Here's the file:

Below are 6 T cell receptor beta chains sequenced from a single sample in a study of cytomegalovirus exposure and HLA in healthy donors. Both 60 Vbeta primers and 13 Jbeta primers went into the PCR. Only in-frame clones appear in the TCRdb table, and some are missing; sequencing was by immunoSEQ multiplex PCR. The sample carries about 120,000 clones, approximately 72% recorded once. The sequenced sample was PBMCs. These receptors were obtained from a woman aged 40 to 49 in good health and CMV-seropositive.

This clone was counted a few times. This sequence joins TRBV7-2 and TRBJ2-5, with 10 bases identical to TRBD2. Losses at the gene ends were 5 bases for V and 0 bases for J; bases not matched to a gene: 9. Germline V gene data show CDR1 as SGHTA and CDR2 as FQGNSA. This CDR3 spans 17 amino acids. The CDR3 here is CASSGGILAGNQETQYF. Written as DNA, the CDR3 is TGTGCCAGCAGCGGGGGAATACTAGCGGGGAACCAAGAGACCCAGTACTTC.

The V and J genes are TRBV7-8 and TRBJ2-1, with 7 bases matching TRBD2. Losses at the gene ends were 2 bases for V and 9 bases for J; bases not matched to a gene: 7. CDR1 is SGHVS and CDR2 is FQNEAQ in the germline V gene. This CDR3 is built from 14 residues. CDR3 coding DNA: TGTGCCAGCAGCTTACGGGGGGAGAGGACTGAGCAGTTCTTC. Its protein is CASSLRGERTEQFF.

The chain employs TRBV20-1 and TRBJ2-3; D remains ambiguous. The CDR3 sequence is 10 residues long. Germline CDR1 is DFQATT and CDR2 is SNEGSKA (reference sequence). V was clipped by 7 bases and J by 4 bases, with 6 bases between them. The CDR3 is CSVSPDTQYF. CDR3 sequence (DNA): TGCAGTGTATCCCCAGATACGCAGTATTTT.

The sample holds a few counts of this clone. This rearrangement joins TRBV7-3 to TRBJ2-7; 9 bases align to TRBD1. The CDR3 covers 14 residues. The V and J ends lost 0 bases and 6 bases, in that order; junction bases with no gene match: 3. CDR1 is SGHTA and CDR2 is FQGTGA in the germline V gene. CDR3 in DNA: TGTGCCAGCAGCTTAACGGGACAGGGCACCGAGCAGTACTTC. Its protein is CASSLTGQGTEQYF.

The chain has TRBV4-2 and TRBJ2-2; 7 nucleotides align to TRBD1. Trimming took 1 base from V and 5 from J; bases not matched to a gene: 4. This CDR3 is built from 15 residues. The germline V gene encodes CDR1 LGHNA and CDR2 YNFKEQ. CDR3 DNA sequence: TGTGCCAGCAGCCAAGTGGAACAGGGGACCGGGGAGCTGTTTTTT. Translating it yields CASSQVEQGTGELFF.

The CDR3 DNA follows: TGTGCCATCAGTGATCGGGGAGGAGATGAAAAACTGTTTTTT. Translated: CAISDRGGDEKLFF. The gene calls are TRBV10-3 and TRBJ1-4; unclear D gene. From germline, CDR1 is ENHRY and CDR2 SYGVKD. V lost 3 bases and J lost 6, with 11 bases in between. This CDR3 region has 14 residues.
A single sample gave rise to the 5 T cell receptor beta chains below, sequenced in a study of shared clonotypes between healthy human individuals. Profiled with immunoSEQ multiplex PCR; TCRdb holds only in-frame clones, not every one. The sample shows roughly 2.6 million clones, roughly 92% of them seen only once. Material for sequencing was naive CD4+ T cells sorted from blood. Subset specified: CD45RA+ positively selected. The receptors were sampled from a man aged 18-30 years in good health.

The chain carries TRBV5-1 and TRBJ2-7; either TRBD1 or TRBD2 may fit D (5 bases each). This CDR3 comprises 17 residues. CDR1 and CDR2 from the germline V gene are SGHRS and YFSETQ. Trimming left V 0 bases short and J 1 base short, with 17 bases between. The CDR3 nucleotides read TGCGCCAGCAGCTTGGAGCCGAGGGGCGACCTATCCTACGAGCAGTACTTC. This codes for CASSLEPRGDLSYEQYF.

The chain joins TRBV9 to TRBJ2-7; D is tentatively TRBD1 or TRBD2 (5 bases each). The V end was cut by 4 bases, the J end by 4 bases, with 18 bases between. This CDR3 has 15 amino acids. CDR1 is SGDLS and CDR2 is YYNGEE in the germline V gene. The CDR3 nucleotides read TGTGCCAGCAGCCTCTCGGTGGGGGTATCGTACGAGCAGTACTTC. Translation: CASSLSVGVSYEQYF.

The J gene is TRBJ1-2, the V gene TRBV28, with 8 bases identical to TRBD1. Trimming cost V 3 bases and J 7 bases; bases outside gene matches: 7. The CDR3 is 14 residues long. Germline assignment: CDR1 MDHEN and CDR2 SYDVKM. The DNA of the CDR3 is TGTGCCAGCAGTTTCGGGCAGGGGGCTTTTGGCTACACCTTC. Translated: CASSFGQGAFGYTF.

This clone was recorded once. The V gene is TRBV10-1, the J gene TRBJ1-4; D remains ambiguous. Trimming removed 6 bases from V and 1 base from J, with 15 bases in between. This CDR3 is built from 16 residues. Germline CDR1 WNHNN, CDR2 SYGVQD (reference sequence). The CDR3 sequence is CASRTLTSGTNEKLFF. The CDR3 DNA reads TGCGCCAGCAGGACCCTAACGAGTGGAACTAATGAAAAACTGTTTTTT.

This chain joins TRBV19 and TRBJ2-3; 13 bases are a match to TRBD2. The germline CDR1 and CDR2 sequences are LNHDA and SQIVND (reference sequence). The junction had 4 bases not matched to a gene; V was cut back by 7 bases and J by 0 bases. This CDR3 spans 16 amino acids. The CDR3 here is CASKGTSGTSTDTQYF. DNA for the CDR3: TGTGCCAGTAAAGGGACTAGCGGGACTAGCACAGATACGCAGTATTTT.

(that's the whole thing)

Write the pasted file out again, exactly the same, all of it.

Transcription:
Below are 6 T cell receptor beta chains sequenced from a single sample in a study of cytomegalovirus exposure and HLA in healthy donors. Both 60 Vbeta primers and 13 Jbeta primers went into the PCR. Only in-frame clones appear in the TCRdb table, and some are missing; sequencing was by immunoSEQ multiplex PCR. The sample carries about 120,000 clones, approximately 72% recorded once. The sequenced sample was PBMCs. These receptors were obtained from a woman aged 40 to 49 in good health and CMV-seropositive.

This clone was counted a few times. This sequence joins TRBV7-2 and TRBJ2-5, with 10 bases identical to TRBD2. Losses at the gene ends were 5 bases for V and 0 bases for J; bases not matched to a gene: 9. Germline V gene data show CDR1 as SGHTA and CDR2 as FQGNSA. This CDR3 spans 17 amino acids. The CDR3 here is CASSGGILAGNQETQYF. Written as DNA, the CDR3 is TGTGCCAGCAGCGGGGGAATACTAGCGGGGAACCAAGAGACCCAGTACTTC.

The V and J genes are TRBV7-8 and TRBJ2-1, with 7 bases matching TRBD2. Losses at the gene ends were 2 bases for V and 9 bases for J; bases not matched to a gene: 7. CDR1 is SGHVS and CDR2 is FQNEAQ in the germline V gene. This CDR3 is built from 14 residues. CDR3 coding DNA: TGTGCCAGCAGCTTACGGGGGGAGAGGACTGAGCAGTTCTTC. Its protein is CASSLRGERTEQFF.

The chain employs TRBV20-1 and TRBJ2-3; D remains ambiguous. The CDR3 sequence is 10 residues long. Germline CDR1 is DFQATT and CDR2 is SNEGSKA (reference sequence). V was clipped by 7 bases and J by 4 bases, with 6 bases between them. The CDR3 is CSVSPDTQYF. CDR3 sequence (DNA): TGCAGTGTATCCCCAGATACGCAGTATTTT.

The sample holds a few counts of this clone. This rearrangement joins TRBV7-3 to TRBJ2-7; 9 bases align to TRBD1. The CDR3 covers 14 residues. The V and J ends lost 0 bases and 6 bases, in that order; junction bases with no gene match: 3. CDR1 is SGHTA and CDR2 is FQGTGA in the germline V gene. CDR3 in DNA: TGTGCCAGCAGCTTAACGGGACAGGGCACCGAGCAGTACTTC. Its protein is CASSLTGQGTEQYF.

The chain has TRBV4-2 and TRBJ2-2; 7 nucleotides align to TRBD1. Trimming took 1 base from V and 5 from J; bases not matched to a gene: 4. This CDR3 is built from 15 residues. The germline V gene encodes CDR1 LGHNA and CDR2 YNFKEQ. CDR3 DNA sequence: TGTGCCAGCAGCCAAGTGGAACAGGGGACCGGGGAGCTGTTTTTT. Translating it yields CASSQVEQGTGELFF.

The CDR3 DNA follows: TGTGCCATCAGTGATCGGGGAGGAGATGAAAAACTGTTTTTT. Translated: CAISDRGGDEKLFF. The gene calls are TRBV10-3 and TRBJ1-4; unclear D gene. From germline, CDR1 is ENHRY and CDR2 SYGVKD. V lost 3 bases and J lost 6, with 11 bases in between. This CDR3 region has 14 residues.
A single sample gave rise to the 5 T cell receptor beta chains below, sequenced in a study of shared clonotypes between healthy human individuals. Profiled with immunoSEQ multiplex PCR; TCRdb holds only in-frame clones, not every one. The sample shows roughly 2.6 million clones, roughly 92% of them seen only once. Material for sequencing was naive CD4+ T cells sorted from blood. Subset specified: CD45RA+ positively selected. The receptors were sampled from a man aged 18-30 years in good health.

The chain carries TRBV5-1 and TRBJ2-7; either TRBD1 or TRBD2 may fit D (5 bases each). This CDR3 comprises 17 residues. CDR1 and CDR2 from the germline V gene are SGHRS and YFSETQ. Trimming left V 0 bases short and J 1 base short, with 17 bases between. The CDR3 nucleotides read TGCGCCAGCAGCTTGGAGCCGAGGGGCGACCTATCCTACGAGCAGTACTTC. This codes for CASSLEPRGDLSYEQYF.

The chain joins TRBV9 to TRBJ2-7; D is tentatively TRBD1 or TRBD2 (5 bases each). The V end was cut by 4 bases, the J end by 4 bases, with 18 bases between. This CDR3 has 15 amino acids. CDR1 is SGDLS and CDR2 is YYNGEE in the germline V gene. The CDR3 nucleotides read TGTGCCAGCAGCCTCTCGGTGGGGGTATCGTACGAGCAGTACTTC. Translation: CASSLSVGVSYEQYF.

The J gene is TRBJ1-2, the V gene TRBV28, with 8 bases identical to TRBD1. Trimming cost V 3 bases and J 7 bases; bases outside gene matches: 7. The CDR3 is 14 residues long. Germline assignment: CDR1 MDHEN and CDR2 SYDVKM. The DNA of the CDR3 is TGTGCCAGCAGTTTCGGGCAGGGGGCTTTTGGCTACACCTTC. Translated: CASSFGQGAFGYTF.

This clone was recorded once. The V gene is TRBV10-1, the J gene TRBJ1-4; D remains ambiguous. Trimming removed 6 bases from V and 1 base from J, with 15 bases in between. This CDR3 is built from 16 residues. Germline CDR1 WNHNN, CDR2 SYGVQD (reference sequence). The CDR3 sequence is CASRTLTSGTNEKLFF. The CDR3 DNA reads TGCGCCAGCAGGACCCTAACGAGTGGAACTAATGAAAAACTGTTTTTT.

This chain joins TRBV19 and TRBJ2-3; 13 bases are a match to TRBD2. The germline CDR1 and CDR2 sequences are LNHDA and SQIVND (reference sequence). The junction had 4 bases not matched to a gene; V was cut back by 7 bases and J by 0 bases. This CDR3 spans 16 amino acids. The CDR3 here is CASKGTSGTSTDTQYF. DNA for the CDR3: TGTGCCAGTAAAGGGACTAGCGGGACTAGCACAGATACGCAGTATTTT.